Dr Patrick French: ‘I’d love to be an MP and change the NHS back’
PUBLISHED: 12:12 12 December 2014 | UPDATED: 12:12 12 December 2014
Between 1922 and 2010, the Labour Party boasted a medical doctor among its benches for consecutive parliaments until the departure of GP and former Dartmouth MP Dr Howard Stoate in 2010 left them without one.
Consultant physician Dr Patrick French, a specialist in the treatment of HIV, believes the return of a doctor’s expertise in the Labour parliamentary machine is badly needed.
Dr French, who is on the shortlist of candidates bidding to stand as Labour’s replacement for outgoing Holborn and St Pancras MP Frank Dobson, says he is tired of the “adversarial” approach brought to politics by a swarm of lawyers who have been elected to the House of Commons from all parties.
“I spend my time collaborating with my patients, colleagues, local authorities and charities to make life and death decisions about care,” he explains.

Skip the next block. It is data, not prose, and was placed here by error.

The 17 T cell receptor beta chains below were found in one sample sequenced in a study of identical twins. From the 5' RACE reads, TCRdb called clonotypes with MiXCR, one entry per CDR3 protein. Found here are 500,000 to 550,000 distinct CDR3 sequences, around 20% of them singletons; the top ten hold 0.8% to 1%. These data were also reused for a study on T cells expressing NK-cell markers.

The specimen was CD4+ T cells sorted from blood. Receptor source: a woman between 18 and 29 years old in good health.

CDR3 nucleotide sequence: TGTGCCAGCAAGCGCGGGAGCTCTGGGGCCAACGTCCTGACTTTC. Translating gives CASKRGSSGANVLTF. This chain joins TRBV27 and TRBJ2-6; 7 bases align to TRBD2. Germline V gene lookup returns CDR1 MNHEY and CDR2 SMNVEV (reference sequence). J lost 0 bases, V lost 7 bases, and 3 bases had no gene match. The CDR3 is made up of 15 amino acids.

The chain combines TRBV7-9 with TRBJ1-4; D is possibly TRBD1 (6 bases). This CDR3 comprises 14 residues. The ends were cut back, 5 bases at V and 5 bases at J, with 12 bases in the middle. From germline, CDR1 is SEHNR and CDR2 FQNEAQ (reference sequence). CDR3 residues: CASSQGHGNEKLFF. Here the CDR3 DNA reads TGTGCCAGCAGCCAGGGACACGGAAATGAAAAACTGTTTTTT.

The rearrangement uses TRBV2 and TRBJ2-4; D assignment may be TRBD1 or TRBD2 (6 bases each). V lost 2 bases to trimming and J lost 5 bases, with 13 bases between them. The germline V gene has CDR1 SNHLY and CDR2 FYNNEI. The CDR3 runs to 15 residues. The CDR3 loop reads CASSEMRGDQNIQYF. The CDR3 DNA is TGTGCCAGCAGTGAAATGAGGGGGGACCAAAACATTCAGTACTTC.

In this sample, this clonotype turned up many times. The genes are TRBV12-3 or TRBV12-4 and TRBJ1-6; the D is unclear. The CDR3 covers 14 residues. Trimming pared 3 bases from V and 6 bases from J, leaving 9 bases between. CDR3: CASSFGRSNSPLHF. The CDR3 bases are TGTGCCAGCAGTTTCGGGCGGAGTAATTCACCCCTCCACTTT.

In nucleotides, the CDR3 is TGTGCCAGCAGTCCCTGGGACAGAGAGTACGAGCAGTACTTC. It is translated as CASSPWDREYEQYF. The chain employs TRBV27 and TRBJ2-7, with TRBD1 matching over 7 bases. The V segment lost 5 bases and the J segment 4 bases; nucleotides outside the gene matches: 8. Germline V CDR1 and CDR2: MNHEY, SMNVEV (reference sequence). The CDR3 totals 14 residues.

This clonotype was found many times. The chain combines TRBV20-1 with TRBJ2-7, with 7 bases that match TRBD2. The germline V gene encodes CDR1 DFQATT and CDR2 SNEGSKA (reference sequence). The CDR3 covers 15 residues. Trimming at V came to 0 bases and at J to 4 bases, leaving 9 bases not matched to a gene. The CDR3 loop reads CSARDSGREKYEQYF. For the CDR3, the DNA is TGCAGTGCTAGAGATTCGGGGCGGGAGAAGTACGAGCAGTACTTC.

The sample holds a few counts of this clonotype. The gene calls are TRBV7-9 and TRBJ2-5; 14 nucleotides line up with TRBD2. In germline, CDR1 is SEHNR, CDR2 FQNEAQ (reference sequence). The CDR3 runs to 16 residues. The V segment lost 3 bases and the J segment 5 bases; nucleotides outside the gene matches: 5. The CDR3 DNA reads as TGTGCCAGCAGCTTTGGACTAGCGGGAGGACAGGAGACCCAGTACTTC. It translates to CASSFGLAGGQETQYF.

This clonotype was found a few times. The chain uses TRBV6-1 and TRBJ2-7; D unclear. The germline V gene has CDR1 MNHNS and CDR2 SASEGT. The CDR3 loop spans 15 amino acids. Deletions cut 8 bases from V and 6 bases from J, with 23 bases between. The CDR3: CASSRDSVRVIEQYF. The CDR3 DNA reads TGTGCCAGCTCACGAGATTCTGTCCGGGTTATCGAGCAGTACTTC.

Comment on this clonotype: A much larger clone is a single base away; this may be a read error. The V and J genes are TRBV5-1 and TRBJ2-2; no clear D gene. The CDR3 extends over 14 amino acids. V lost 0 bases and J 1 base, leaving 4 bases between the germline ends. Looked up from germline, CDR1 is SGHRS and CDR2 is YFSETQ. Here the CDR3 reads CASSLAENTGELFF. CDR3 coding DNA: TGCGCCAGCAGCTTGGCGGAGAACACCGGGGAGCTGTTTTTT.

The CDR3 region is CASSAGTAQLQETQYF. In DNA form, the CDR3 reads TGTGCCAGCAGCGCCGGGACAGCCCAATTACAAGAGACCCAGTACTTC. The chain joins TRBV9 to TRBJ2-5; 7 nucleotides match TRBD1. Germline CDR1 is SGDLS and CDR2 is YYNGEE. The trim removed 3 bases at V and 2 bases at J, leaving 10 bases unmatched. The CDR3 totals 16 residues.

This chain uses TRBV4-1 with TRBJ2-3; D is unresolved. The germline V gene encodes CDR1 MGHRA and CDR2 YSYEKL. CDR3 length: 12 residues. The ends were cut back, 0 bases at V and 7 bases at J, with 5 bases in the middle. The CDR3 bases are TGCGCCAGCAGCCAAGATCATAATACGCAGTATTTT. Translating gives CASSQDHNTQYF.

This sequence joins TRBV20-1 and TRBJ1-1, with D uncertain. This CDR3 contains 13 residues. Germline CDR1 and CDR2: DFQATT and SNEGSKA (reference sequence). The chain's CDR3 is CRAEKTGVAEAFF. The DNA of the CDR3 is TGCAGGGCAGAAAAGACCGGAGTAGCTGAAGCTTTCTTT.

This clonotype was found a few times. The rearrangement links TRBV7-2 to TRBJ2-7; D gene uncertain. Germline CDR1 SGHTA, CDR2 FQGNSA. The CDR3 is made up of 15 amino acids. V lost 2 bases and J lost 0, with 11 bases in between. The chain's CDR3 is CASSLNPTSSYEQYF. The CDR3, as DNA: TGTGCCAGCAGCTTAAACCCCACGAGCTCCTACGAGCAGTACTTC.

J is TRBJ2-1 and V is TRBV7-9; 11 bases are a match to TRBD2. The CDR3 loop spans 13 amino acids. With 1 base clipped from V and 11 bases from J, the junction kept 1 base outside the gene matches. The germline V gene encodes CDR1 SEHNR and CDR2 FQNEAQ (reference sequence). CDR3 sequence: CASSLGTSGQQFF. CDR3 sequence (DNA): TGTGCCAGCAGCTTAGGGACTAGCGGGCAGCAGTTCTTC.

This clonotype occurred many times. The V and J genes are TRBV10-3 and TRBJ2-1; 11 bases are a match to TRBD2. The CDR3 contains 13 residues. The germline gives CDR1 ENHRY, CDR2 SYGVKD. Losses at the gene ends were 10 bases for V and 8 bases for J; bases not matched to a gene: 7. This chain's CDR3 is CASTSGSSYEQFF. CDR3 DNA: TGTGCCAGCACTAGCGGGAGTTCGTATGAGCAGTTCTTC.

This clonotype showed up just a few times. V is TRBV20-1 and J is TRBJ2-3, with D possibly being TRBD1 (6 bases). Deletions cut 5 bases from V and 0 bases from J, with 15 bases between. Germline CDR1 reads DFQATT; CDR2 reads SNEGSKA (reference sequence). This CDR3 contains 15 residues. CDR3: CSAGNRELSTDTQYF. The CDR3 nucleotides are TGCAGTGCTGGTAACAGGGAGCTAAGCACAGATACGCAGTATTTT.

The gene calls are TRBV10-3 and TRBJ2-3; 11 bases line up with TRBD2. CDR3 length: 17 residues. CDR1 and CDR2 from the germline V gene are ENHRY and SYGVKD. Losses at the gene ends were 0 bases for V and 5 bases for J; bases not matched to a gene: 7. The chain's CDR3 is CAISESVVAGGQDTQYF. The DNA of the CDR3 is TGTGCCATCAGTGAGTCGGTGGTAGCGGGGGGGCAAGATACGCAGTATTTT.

“I think that collaborative approach might be useful in politics.”
The 53-year-old, who is chairman of Highgate Labour Party and heads a clinical team at University College Hospital (UCH), was born to Labour-supporting parents in the front room of the former family home in Willow Road, Hampstead.
He went to Gospel Oak Primary School then William Ellis School before studying medicine at the University of Liverpool.
During nearly 25 years at UCH, he has become one of the country’s foremost HIV experts and established a weekly clinic in 1995 in Hampstead Road, Euston, for the homeless and those with drug and alcohol problems, which continues to this day.
The father-of-three is a close neighbour of Labour leader Ed Miliband, living with his wife and younger son in Dartmouth Park. His daughter and older son are both at university.
Having been a Labour Party member for 20 years, Dr French says the introduction of the coalition government’s Health and Social Care Act in 2012 was his “tipping point” into full blown activism.
“There has been a whole challenge to the notion that you have open access to the NHS,” he says. “I’d love to get into parliament and change the NHS back.
“If at the end of a term, the NHS was no longer a political football, that would be it for me. I would come back to being a doctor.”
Dr French will join four other candidates vying for selection as Labour parliamentary candidate for Holborn and St Pancras at a final hustings tomorrow.
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